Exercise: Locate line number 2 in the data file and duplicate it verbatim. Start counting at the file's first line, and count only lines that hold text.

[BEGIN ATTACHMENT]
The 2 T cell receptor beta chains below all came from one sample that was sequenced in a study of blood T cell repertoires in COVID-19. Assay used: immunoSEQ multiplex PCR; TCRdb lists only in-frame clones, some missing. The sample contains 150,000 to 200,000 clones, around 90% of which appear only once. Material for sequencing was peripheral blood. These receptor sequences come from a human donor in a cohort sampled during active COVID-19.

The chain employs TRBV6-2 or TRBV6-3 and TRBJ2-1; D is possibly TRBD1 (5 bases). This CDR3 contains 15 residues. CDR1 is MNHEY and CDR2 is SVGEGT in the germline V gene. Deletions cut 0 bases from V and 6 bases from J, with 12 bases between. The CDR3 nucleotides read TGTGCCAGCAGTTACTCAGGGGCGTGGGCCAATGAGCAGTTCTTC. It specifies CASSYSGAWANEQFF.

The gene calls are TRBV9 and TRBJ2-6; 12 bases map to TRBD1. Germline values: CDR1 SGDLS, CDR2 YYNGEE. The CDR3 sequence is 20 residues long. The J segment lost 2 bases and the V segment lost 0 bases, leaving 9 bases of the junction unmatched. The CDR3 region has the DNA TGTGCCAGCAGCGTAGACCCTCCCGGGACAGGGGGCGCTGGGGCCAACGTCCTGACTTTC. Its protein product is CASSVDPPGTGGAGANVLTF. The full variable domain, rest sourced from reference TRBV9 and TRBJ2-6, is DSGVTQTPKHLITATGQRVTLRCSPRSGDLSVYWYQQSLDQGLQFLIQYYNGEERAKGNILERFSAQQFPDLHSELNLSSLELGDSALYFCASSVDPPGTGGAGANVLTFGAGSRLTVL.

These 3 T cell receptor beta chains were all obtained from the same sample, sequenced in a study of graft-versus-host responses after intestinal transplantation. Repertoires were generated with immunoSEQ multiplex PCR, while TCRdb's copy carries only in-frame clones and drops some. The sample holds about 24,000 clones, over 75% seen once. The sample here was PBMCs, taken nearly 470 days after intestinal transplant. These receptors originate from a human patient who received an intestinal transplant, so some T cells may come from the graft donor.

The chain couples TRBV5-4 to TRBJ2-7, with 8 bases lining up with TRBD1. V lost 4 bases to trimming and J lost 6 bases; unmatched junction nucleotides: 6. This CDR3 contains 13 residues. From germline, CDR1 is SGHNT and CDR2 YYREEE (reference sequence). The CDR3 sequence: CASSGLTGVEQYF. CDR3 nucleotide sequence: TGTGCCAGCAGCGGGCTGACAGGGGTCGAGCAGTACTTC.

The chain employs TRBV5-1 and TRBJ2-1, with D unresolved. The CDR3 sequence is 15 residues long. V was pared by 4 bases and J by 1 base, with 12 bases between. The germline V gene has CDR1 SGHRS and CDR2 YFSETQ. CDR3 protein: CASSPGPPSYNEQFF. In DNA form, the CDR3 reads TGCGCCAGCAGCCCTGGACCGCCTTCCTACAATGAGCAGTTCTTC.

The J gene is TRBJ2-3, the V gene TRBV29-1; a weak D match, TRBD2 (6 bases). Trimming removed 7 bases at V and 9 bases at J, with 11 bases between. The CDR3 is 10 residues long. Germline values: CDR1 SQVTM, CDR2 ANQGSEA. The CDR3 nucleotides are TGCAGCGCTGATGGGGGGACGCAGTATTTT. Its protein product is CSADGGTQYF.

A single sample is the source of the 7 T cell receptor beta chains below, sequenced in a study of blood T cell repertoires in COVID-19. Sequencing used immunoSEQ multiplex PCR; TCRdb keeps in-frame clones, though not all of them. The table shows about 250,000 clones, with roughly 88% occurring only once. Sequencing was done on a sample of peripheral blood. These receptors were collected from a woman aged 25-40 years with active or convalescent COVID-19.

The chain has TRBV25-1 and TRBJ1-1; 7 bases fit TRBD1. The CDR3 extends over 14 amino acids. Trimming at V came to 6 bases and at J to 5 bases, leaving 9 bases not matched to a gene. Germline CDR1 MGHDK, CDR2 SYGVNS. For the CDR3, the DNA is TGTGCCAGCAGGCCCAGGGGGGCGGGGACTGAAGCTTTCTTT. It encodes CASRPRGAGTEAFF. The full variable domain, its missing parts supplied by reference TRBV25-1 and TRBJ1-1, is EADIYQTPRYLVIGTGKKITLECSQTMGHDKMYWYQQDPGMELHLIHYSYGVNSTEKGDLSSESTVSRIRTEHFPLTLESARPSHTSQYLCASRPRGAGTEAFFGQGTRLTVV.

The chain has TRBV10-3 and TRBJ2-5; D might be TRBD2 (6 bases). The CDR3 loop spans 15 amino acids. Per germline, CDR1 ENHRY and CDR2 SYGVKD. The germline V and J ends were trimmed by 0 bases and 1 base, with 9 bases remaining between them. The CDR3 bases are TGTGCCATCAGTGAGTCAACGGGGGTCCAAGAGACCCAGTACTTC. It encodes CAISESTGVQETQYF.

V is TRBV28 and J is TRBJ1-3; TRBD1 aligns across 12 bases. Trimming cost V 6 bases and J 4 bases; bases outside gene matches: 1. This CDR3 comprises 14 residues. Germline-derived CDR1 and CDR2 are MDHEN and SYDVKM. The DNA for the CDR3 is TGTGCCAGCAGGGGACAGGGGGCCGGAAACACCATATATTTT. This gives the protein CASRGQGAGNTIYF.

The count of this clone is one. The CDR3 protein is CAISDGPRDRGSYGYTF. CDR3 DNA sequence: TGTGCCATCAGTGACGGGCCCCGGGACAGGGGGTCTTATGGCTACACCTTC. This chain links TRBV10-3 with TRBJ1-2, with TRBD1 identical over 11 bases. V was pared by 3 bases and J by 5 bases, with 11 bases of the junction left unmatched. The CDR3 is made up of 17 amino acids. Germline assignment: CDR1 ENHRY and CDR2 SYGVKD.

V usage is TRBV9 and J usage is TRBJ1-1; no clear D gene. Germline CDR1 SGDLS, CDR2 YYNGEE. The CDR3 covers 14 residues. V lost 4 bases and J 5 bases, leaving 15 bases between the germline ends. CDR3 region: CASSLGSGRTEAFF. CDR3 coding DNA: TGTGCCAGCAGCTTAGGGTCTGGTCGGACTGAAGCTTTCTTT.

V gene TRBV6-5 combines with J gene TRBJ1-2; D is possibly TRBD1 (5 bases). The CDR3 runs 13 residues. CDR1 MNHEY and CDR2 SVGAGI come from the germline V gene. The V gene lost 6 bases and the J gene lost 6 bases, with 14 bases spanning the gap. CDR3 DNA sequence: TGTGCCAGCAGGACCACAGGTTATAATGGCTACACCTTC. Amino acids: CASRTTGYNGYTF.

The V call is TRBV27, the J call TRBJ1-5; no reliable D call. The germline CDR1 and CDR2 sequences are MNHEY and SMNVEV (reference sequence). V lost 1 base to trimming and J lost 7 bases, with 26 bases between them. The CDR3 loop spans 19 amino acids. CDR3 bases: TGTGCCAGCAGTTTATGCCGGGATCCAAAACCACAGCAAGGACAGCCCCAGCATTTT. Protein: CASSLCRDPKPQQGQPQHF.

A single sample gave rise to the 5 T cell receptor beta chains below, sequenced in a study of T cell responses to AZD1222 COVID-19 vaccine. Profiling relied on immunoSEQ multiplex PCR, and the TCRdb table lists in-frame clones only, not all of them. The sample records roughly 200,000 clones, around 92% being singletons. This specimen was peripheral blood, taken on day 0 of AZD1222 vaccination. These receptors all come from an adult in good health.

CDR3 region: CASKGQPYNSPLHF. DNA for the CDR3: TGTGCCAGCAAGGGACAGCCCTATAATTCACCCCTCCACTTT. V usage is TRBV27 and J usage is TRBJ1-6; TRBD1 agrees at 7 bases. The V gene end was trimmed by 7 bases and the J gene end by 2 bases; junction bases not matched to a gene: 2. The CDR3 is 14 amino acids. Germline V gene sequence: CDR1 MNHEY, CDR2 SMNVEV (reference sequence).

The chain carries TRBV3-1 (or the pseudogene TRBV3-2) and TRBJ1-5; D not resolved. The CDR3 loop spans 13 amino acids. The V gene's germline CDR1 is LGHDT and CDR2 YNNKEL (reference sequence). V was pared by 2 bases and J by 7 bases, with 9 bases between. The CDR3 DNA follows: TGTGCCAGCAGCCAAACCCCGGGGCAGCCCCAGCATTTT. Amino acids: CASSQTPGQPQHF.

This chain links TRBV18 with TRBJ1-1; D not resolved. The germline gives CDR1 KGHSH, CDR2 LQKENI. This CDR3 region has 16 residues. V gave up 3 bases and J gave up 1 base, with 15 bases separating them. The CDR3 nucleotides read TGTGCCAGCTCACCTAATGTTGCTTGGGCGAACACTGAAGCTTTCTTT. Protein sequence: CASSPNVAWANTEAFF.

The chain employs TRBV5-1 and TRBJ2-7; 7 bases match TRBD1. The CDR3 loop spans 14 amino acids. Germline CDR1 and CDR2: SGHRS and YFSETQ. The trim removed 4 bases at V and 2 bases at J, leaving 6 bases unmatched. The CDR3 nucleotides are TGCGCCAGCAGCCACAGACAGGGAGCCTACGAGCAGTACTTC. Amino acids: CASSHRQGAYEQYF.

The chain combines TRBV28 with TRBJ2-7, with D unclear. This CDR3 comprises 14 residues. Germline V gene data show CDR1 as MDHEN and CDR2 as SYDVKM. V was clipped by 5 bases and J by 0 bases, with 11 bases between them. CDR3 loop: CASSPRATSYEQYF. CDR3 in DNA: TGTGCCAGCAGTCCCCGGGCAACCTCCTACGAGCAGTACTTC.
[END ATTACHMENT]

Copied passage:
The chain employs TRBV6-2 or TRBV6-3 and TRBJ2-1; D is possibly TRBD1 (5 bases). This CDR3 contains 15 residues. CDR1 is MNHEY and CDR2 is SVGEGT in the germline V gene. Deletions cut 0 bases from V and 6 bases from J, with 12 bases between. The CDR3 nucleotides read TGTGCCAGCAGTTACTCAGGGGCGTGGGCCAATGAGCAGTTCTTC. It specifies CASSYSGAWANEQFF.